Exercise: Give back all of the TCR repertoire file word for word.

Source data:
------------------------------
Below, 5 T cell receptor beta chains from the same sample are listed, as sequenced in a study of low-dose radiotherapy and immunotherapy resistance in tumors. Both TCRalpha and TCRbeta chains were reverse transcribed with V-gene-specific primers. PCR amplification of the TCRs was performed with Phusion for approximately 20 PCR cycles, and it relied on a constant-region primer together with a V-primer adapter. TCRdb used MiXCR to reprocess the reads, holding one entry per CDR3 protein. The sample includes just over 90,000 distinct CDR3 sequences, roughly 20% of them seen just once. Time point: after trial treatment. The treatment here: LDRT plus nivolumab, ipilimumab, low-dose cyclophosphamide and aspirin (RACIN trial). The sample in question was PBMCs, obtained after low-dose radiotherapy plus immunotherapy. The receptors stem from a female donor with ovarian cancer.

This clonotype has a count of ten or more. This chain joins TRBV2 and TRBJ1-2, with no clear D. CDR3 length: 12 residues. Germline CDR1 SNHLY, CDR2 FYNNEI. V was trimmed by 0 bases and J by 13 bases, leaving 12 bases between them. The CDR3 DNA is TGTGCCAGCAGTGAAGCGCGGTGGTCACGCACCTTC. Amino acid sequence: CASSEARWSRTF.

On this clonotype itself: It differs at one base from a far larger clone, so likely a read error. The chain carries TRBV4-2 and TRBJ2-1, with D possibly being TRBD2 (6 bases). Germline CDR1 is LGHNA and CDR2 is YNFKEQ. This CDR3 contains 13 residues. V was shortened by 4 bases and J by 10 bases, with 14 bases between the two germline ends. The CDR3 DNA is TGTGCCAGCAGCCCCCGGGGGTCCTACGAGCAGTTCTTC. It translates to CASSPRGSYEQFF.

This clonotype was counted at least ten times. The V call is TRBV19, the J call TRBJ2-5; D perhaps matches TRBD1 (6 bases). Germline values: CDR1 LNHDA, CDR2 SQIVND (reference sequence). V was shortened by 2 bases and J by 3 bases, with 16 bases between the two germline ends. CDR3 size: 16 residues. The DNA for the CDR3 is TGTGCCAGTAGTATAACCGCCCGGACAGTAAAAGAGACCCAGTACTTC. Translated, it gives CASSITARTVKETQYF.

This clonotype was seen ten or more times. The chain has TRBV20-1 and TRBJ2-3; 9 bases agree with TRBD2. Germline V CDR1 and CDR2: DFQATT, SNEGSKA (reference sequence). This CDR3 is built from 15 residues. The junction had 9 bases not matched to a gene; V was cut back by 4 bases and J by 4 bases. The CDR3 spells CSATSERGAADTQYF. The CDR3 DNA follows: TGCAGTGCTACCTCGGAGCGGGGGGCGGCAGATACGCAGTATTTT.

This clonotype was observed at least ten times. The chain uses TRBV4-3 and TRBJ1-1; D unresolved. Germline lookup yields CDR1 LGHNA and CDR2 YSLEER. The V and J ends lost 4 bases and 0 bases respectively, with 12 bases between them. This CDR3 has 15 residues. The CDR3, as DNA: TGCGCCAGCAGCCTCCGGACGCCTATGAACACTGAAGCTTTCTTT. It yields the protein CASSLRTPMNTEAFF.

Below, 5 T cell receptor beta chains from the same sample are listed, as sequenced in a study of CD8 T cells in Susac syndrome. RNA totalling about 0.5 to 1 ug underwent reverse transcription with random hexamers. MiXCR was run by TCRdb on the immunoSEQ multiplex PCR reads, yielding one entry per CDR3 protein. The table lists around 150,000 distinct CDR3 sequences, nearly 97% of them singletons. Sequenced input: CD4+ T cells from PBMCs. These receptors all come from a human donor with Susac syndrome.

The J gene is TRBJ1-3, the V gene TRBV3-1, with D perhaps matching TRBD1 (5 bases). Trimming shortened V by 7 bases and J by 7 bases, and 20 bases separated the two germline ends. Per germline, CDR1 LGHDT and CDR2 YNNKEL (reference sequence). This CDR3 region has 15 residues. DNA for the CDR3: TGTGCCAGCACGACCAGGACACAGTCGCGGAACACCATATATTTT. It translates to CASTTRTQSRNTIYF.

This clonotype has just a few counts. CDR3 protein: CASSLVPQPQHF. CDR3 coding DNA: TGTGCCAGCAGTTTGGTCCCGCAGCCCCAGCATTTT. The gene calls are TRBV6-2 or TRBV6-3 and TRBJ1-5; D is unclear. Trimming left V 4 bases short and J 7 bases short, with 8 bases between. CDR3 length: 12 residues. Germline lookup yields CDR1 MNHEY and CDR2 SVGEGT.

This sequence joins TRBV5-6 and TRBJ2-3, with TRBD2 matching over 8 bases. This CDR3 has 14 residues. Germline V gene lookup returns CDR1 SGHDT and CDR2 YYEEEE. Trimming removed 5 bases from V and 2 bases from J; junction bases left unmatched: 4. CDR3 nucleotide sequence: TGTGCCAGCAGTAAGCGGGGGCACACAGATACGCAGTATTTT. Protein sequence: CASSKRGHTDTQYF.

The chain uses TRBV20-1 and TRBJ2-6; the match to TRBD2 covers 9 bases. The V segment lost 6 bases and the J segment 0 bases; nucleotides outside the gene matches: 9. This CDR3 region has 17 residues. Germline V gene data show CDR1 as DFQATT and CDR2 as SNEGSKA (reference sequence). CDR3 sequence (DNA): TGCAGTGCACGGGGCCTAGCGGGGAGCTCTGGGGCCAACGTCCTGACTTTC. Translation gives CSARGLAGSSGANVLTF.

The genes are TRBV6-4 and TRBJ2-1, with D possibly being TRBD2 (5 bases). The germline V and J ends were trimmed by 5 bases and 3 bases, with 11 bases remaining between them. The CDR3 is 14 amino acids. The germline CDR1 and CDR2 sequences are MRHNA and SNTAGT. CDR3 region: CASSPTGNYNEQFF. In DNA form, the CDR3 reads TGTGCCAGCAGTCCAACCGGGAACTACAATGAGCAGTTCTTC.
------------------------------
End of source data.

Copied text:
Below, 5 T cell receptor beta chains from the same sample are listed, as sequenced in a study of low-dose radiotherapy and immunotherapy resistance in tumors. Both TCRalpha and TCRbeta chains were reverse transcribed with V-gene-specific primers. PCR amplification of the TCRs was performed with Phusion for approximately 20 PCR cycles, and it relied on a constant-region primer together with a V-primer adapter. TCRdb used MiXCR to reprocess the reads, holding one entry per CDR3 protein. The sample includes just over 90,000 distinct CDR3 sequences, roughly 20% of them seen just once. Time point: after trial treatment. The treatment here: LDRT plus nivolumab, ipilimumab, low-dose cyclophosphamide and aspirin (RACIN trial). The sample in question was PBMCs, obtained after low-dose radiotherapy plus immunotherapy. The receptors stem from a female donor with ovarian cancer.

This clonotype has a count of ten or more. This chain joins TRBV2 and TRBJ1-2, with no clear D. CDR3 length: 12 residues. Germline CDR1 SNHLY, CDR2 FYNNEI. V was trimmed by 0 bases and J by 13 bases, leaving 12 bases between them. The CDR3 DNA is TGTGCCAGCAGTGAAGCGCGGTGGTCACGCACCTTC. Amino acid sequence: CASSEARWSRTF.

On this clonotype itself: It differs at one base from a far larger clone, so likely a read error. The chain carries TRBV4-2 and TRBJ2-1, with D possibly being TRBD2 (6 bases). Germline CDR1 is LGHNA and CDR2 is YNFKEQ. This CDR3 contains 13 residues. V was shortened by 4 bases and J by 10 bases, with 14 bases between the two germline ends. The CDR3 DNA is TGTGCCAGCAGCCCCCGGGGGTCCTACGAGCAGTTCTTC. It translates to CASSPRGSYEQFF.

This clonotype was counted at least ten times. The V call is TRBV19, the J call TRBJ2-5; D perhaps matches TRBD1 (6 bases). Germline values: CDR1 LNHDA, CDR2 SQIVND (reference sequence). V was shortened by 2 bases and J by 3 bases, with 16 bases between the two germline ends. CDR3 size: 16 residues. The DNA for the CDR3 is TGTGCCAGTAGTATAACCGCCCGGACAGTAAAAGAGACCCAGTACTTC. Translated, it gives CASSITARTVKETQYF.

This clonotype was seen ten or more times. The chain has TRBV20-1 and TRBJ2-3; 9 bases agree with TRBD2. Germline V CDR1 and CDR2: DFQATT, SNEGSKA (reference sequence). This CDR3 is built from 15 residues. The junction had 9 bases not matched to a gene; V was cut back by 4 bases and J by 4 bases. The CDR3 spells CSATSERGAADTQYF. The CDR3 DNA follows: TGCAGTGCTACCTCGGAGCGGGGGGCGGCAGATACGCAGTATTTT.

This clonotype was observed at least ten times. The chain uses TRBV4-3 and TRBJ1-1; D unresolved. Germline lookup yields CDR1 LGHNA and CDR2 YSLEER. The V and J ends lost 4 bases and 0 bases respectively, with 12 bases between them. This CDR3 has 15 residues. The CDR3, as DNA: TGCGCCAGCAGCCTCCGGACGCCTATGAACACTGAAGCTTTCTTT. It yields the protein CASSLRTPMNTEAFF.

Below, 5 T cell receptor beta chains from the same sample are listed, as sequenced in a study of CD8 T cells in Susac syndrome. RNA totalling about 0.5 to 1 ug underwent reverse transcription with random hexamers. MiXCR was run by TCRdb on the immunoSEQ multiplex PCR reads, yielding one entry per CDR3 protein. The table lists around 150,000 distinct CDR3 sequences, nearly 97% of them singletons. Sequenced input: CD4+ T cells from PBMCs. These receptors all come from a human donor with Susac syndrome.

The J gene is TRBJ1-3, the V gene TRBV3-1, with D perhaps matching TRBD1 (5 bases). Trimming shortened V by 7 bases and J by 7 bases, and 20 bases separated the two germline ends. Per germline, CDR1 LGHDT and CDR2 YNNKEL (reference sequence). This CDR3 region has 15 residues. DNA for the CDR3: TGTGCCAGCACGACCAGGACACAGTCGCGGAACACCATATATTTT. It translates to CASTTRTQSRNTIYF.

This clonotype has just a few counts. CDR3 protein: CASSLVPQPQHF. CDR3 coding DNA: TGTGCCAGCAGTTTGGTCCCGCAGCCCCAGCATTTT. The gene calls are TRBV6-2 or TRBV6-3 and TRBJ1-5; D is unclear. Trimming left V 4 bases short and J 7 bases short, with 8 bases between. CDR3 length: 12 residues. Germline lookup yields CDR1 MNHEY and CDR2 SVGEGT.

This sequence joins TRBV5-6 and TRBJ2-3, with TRBD2 matching over 8 bases. This CDR3 has 14 residues. Germline V gene lookup returns CDR1 SGHDT and CDR2 YYEEEE. Trimming removed 5 bases from V and 2 bases from J; junction bases left unmatched: 4. CDR3 nucleotide sequence: TGTGCCAGCAGTAAGCGGGGGCACACAGATACGCAGTATTTT. Protein sequence: CASSKRGHTDTQYF.

The chain uses TRBV20-1 and TRBJ2-6; the match to TRBD2 covers 9 bases. The V segment lost 6 bases and the J segment 0 bases; nucleotides outside the gene matches: 9. This CDR3 region has 17 residues. Germline V gene data show CDR1 as DFQATT and CDR2 as SNEGSKA (reference sequence). CDR3 sequence (DNA): TGCAGTGCACGGGGCCTAGCGGGGAGCTCTGGGGCCAACGTCCTGACTTTC. Translation gives CSARGLAGSSGANVLTF.

The genes are TRBV6-4 and TRBJ2-1, with D possibly being TRBD2 (5 bases). The germline V and J ends were trimmed by 5 bases and 3 bases, with 11 bases remaining between them. The CDR3 is 14 amino acids. The germline CDR1 and CDR2 sequences are MRHNA and SNTAGT. CDR3 region: CASSPTGNYNEQFF. In DNA form, the CDR3 reads TGTGCCAGCAGTCCAACCGGGAACTACAATGAGCAGTTCTTC.